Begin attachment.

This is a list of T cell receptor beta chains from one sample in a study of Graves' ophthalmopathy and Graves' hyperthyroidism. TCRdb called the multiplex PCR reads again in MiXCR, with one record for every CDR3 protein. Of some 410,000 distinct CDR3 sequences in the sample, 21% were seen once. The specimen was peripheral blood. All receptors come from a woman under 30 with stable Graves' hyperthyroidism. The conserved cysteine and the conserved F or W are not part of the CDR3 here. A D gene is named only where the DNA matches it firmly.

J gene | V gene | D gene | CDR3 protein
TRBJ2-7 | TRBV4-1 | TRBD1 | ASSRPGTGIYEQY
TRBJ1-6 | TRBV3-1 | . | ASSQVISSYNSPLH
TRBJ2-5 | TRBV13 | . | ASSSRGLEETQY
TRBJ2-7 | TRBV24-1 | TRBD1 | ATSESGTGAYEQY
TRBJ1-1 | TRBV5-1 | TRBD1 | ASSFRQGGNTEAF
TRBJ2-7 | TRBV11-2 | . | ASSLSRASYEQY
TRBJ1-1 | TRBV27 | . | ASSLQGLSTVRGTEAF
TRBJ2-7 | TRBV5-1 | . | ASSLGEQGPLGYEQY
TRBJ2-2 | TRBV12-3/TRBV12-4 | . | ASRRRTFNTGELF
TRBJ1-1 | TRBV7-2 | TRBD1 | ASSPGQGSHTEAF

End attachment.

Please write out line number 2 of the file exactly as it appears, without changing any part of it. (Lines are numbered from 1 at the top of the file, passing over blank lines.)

J gene | V gene | D gene | CDR3 protein